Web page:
If that diamond ring turns brass. Compilation of lullabies.


Artist/s:  Anna McMichael (violin), Tamara-Anna Cislowska (piano), Isabelle Vigier (video)
Category: Classical, New Music
Reviewed by

“Vigier, McMichael and Cislowska invite audiences on a night’s journey with this thoughtful homage to the traditional lullaby.” 

Chances are one of the first tunes you ever heard was a lullaby. Lullabies have been sung for thousands of years, traditionally as a method by a mother to lull her child to sleep. Evidence of lullabies can be found throughout most living cultures and many established composers along the likes of Brahms and Fauré have added to the vast collection. In a more recent trend, artists such as Melbourne based-composer Nat Barsch, British composer Max Richter and American composer William Basinski have taken the task of re-developing the concept of the lullaby for the modern ear.

Adapting the title If that diamond ring turns brass from arguably one of the most well-known traditional lullabies Hush Little Baby, video artist Isabelle Vigier and musicians Anna McMichael and Tamara-Anna Cislowska have created their own compilation of modern lullabies across a four-part video release. Curated by McMichael with a selection of six composers spanning from mid-twentieth century Romanian composer George Enescu to current day Australian composer Kate Moore, McMichael has intricately created a delicate space for an audience to slip away into their own fragile dreams.

Anna McMichael

Cislowska and McMichael are beautifully suited as a musical duo. Their impressive technical facilities on their respective instruments allow for a tender and sensitive interpretation of each work.

Tamara-Anna Cislowska

Part one opens with the feathery unisons of the violin and piano, blending seamlessly across into the rich harmonic textures of the Ravel berceuse. McMichael beautifully articulates each phrase with a shimmering vibrato, giving hope and a sense of wonder to each face presented in the accompanying projections.

By stark contrast, part two evokes a sense of frustration, through the insistent violin glissandi which sit against stark block chords in the piano. One may conjure an image of an irritated mother, eager to soothe her child to sleep.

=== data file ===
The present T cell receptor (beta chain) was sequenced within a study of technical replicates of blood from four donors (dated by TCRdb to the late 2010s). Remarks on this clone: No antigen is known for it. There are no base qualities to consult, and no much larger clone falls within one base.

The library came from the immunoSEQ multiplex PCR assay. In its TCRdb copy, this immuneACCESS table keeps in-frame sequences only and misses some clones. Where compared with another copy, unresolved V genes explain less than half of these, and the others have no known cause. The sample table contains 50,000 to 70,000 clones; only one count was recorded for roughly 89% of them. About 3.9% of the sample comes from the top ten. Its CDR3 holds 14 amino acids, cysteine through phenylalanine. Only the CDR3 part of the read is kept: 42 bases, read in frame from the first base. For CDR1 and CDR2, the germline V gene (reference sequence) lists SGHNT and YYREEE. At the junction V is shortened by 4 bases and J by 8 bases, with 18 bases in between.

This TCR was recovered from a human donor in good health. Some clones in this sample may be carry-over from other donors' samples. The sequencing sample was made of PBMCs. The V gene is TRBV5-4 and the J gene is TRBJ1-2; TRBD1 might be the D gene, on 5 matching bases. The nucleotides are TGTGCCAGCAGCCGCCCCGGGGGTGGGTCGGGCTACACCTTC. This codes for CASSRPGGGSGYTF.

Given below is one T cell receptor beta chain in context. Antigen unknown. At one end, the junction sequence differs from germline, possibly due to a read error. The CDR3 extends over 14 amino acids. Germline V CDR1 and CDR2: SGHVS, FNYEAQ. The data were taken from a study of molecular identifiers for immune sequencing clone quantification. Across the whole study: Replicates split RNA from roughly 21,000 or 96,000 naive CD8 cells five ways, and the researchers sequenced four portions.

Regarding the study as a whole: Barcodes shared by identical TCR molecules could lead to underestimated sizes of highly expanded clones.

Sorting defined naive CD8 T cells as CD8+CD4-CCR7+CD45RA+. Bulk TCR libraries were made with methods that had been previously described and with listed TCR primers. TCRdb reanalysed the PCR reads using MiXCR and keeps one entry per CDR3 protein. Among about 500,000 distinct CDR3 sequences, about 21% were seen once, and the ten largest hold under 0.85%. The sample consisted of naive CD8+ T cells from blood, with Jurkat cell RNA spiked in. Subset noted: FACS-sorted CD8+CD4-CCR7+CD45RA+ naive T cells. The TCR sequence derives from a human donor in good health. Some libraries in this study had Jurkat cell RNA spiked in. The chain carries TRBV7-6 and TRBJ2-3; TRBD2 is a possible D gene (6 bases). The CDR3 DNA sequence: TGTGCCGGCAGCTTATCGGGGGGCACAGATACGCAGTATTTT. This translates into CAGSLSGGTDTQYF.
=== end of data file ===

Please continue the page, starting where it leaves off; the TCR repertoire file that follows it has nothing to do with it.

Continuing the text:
“Go to sleep, close your eyes. Close your eyes and I’ll close mine. Hush-A-Bye, don’t you cry.”

Unexpectedly, Cislowska’s static piano chords are broken with a tender touch, moving alongside the rising contours of the violin.

“Don’t cry, I’ll hold you soft and still”.

This is one of many stirring moments across the four videos, captured so beautifully by these eloquent musicians. Each of these moments is gracefully accompanied by Vigier’s thoughtful imagery. Her images remind us that the lullaby is universal.

Many lullabies, sweet as they commonly seem, often reflect dark and sinister meaning. Vigier’s selection from various traditional poems develops throughout the work alongside increasingly more obscure imagery. She delves into the darkness of the night, paying homage to the legends, terrors and the eventual peace that often settles across the night’s span. These images are accompanied by haunting subtleties in the soundtrack, such as the glass bead mobile shimmering beneath the unrelenting violin arpeggios in Kate Moore’s Broken Rosary.

The work continues to expand harmonically with Szymanowski’s rich octave displacement between the violin and piano writing, while the accompanying imagery does quite the opposite, simplifying into images of nature and stone which act as a gentle conclusion to the nights visual journey.

If that diamond ring turns brass initially feels simple and delicate yet as one delves deeper, each carefully sculpted timbre and delicately expressed face forms a journey which feels strangely relatable, as though you’ve unlocked a vault of your own untouched memories.

This work is a companion to an earlier program entitled Close your eyes and I’ll close mine and the entire collection is available via the Tall Poppies label. If that diamond ring turns brass is available now as a free four-part video release through the Unsound label.


Here is the first of the four videos.


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